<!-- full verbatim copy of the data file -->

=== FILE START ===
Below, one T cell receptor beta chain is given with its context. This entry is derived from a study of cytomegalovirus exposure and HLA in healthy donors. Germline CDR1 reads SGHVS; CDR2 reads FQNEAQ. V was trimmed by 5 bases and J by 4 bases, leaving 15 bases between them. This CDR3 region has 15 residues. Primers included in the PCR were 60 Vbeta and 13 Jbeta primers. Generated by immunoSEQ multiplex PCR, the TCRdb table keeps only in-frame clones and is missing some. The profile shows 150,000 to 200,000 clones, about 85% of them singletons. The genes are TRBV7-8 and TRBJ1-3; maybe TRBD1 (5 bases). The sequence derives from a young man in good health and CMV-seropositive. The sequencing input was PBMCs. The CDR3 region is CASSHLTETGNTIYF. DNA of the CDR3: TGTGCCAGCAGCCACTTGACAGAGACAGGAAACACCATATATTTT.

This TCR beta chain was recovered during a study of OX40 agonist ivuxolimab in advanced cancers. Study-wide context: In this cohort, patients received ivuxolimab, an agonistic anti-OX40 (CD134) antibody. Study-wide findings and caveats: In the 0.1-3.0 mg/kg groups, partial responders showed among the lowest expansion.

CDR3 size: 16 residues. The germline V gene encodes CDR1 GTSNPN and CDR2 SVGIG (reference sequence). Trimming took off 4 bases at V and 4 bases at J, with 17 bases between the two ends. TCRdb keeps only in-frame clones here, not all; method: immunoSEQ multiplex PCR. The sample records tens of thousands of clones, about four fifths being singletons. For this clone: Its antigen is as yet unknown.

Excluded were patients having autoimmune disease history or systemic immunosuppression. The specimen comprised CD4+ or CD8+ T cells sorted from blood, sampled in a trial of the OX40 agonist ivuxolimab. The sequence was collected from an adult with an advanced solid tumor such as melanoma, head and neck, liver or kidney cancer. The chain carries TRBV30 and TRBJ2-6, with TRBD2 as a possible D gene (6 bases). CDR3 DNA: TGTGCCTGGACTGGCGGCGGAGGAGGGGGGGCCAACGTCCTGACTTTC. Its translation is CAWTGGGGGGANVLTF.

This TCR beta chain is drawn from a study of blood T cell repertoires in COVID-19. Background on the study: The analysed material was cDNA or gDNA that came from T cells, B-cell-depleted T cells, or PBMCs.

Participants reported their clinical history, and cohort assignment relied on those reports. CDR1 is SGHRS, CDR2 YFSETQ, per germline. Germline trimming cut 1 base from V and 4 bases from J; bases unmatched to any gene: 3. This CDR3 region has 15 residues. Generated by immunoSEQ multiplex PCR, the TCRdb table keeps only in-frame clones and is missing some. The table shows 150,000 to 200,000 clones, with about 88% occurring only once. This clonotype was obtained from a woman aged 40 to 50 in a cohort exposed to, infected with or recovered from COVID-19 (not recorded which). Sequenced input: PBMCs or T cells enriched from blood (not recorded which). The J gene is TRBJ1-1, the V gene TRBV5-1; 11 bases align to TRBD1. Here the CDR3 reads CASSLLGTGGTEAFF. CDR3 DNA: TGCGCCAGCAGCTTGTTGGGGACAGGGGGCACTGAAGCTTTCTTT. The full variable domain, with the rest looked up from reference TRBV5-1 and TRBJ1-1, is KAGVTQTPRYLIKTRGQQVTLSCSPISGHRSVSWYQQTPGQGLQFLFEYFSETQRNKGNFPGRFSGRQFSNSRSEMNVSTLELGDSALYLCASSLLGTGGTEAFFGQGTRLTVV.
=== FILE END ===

Below, one T cell receptor beta chain is given with its context. This entry is derived from a study of cytomegalovirus exposure and HLA in healthy donors. Germline CDR1 reads SGHVS; CDR2 reads FQNEAQ. V was trimmed by 5 bases and J by 4 bases, leaving 15 bases between them. This CDR3 region has 15 residues. Primers included in the PCR were 60 Vbeta and 13 Jbeta primers. Generated by immunoSEQ multiplex PCR, the TCRdb table keeps only in-frame clones and is missing some. The profile shows 150,000 to 200,000 clones, about 85% of them singletons. The genes are TRBV7-8 and TRBJ1-3; maybe TRBD1 (5 bases). The sequence derives from a young man in good health and CMV-seropositive. The sequencing input was PBMCs. The CDR3 region is CASSHLTETGNTIYF. DNA of the CDR3: TGTGCCAGCAGCCACTTGACAGAGACAGGAAACACCATATATTTT.

This TCR beta chain was recovered during a study of OX40 agonist ivuxolimab in advanced cancers. Study-wide context: In this cohort, patients received ivuxolimab, an agonistic anti-OX40 (CD134) antibody. Study-wide findings and caveats: In the 0.1-3.0 mg/kg groups, partial responders showed among the lowest expansion.

CDR3 size: 16 residues. The germline V gene encodes CDR1 GTSNPN and CDR2 SVGIG (reference sequence). Trimming took off 4 bases at V and 4 bases at J, with 17 bases between the two ends. TCRdb keeps only in-frame clones here, not all; method: immunoSEQ multiplex PCR. The sample records tens of thousands of clones, about four fifths being singletons. For this clone: Its antigen is as yet unknown.

Excluded were patients having autoimmune disease history or systemic immunosuppression. The specimen comprised CD4+ or CD8+ T cells sorted from blood, sampled in a trial of the OX40 agonist ivuxolimab. The sequence was collected from an adult with an advanced solid tumor such as melanoma, head and neck, liver or kidney cancer. The chain carries TRBV30 and TRBJ2-6, with TRBD2 as a possible D gene (6 bases). CDR3 DNA: TGTGCCTGGACTGGCGGCGGAGGAGGGGGGGCCAACGTCCTGACTTTC. Its translation is CAWTGGGGGGANVLTF.

This TCR beta chain is drawn from a study of blood T cell repertoires in COVID-19. Background on the study: The analysed material was cDNA or gDNA that came from T cells, B-cell-depleted T cells, or PBMCs.

Participants reported their clinical history, and cohort assignment relied on those reports. CDR1 is SGHRS, CDR2 YFSETQ, per germline. Germline trimming cut 1 base from V and 4 bases from J; bases unmatched to any gene: 3. This CDR3 region has 15 residues. Generated by immunoSEQ multiplex PCR, the TCRdb table keeps only in-frame clones and is missing some. The table shows 150,000 to 200,000 clones, with about 88% occurring only once. This clonotype was obtained from a woman aged 40 to 50 in a cohort exposed to, infected with or recovered from COVID-19 (not recorded which). Sequenced input: PBMCs or T cells enriched from blood (not recorded which). The J gene is TRBJ1-1, the V gene TRBV5-1; 11 bases align to TRBD1. Here the CDR3 reads CASSLLGTGGTEAFF. CDR3 DNA: TGCGCCAGCAGCTTGTTGGGGACAGGGGGCACTGAAGCTTTCTTT. The full variable domain, with the rest looked up from reference TRBV5-1 and TRBJ1-1, is KAGVTQTPRYLIKTRGQQVTLSCSPISGHRSVSWYQQTPGQGLQFLFEYFSETQRNKGNFPGRFSGRQFSNSRSEMNVSTLELGDSALYLCASSLLGTGGTEAFFGQGTRLTVV.